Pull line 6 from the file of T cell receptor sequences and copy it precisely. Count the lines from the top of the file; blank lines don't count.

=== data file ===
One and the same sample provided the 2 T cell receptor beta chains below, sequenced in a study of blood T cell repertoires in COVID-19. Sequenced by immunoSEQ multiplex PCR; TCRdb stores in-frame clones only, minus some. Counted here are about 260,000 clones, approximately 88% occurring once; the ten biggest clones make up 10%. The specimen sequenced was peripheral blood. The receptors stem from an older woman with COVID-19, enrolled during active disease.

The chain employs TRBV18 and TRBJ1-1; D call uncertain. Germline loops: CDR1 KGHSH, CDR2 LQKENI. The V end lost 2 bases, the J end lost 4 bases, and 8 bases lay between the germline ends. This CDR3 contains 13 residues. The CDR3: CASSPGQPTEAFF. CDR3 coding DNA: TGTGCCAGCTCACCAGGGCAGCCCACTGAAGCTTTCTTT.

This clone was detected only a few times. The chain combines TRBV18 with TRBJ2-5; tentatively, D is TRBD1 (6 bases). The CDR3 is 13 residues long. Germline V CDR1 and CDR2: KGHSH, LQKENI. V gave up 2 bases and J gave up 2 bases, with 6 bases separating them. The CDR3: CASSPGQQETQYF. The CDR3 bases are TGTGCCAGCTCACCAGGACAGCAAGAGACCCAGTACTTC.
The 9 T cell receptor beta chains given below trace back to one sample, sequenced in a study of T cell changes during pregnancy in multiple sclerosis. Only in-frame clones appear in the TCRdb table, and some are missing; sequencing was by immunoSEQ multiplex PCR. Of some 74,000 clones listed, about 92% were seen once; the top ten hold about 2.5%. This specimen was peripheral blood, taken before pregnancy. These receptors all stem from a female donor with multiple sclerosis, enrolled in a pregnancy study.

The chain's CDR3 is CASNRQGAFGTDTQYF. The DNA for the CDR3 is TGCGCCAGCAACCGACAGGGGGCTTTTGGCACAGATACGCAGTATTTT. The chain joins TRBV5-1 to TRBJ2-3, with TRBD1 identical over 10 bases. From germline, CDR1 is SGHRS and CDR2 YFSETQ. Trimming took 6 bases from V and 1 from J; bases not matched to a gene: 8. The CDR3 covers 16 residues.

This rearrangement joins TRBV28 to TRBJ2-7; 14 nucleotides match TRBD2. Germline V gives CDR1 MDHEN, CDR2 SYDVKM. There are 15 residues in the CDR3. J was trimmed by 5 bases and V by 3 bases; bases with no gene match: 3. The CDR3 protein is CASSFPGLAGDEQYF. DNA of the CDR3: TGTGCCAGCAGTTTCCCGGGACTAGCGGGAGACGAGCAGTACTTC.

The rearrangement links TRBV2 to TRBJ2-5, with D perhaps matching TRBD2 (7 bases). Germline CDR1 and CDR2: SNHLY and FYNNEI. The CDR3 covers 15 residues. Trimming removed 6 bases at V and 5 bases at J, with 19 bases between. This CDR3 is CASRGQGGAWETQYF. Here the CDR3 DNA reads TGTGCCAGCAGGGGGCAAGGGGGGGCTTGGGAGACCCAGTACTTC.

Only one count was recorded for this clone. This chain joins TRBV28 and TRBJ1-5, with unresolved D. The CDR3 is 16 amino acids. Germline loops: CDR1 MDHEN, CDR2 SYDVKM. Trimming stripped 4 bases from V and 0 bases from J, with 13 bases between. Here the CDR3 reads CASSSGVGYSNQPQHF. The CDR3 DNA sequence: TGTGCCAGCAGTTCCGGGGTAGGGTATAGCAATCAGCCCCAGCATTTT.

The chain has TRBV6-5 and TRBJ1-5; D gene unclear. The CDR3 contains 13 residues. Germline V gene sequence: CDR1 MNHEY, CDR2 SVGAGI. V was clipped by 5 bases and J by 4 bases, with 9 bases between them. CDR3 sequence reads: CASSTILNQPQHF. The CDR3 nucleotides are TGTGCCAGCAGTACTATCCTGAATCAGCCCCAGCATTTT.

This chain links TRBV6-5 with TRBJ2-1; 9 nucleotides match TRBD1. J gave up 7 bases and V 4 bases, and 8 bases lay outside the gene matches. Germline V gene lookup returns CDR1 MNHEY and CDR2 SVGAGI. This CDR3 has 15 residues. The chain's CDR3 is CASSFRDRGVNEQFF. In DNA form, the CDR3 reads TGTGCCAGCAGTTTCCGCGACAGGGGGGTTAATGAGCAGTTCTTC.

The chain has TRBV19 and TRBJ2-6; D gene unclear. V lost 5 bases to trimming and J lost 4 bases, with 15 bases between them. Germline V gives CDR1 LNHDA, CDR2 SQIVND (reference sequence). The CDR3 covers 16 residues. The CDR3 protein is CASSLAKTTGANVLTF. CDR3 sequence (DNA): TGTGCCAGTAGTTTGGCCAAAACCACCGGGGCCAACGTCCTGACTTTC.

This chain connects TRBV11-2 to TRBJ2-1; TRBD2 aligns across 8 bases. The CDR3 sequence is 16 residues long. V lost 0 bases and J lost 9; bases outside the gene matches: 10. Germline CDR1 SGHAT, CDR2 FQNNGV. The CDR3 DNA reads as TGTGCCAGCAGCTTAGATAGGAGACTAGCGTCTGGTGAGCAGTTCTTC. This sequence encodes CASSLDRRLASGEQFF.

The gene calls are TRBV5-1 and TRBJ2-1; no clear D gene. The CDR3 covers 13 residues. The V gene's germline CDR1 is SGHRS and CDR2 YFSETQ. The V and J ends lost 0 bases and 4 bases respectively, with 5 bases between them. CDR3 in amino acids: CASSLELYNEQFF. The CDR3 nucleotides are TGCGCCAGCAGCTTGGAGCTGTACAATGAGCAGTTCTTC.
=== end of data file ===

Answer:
This rearrangement joins TRBV28 to TRBJ2-7; 14 nucleotides match TRBD2. Germline V gives CDR1 MDHEN, CDR2 SYDVKM. There are 15 residues in the CDR3. J was trimmed by 5 bases and V by 3 bases; bases with no gene match: 3. The CDR3 protein is CASSFPGLAGDEQYF. DNA of the CDR3: TGTGCCAGCAGTTTCCCGGGACTAGCGGGAGACGAGCAGTACTTC.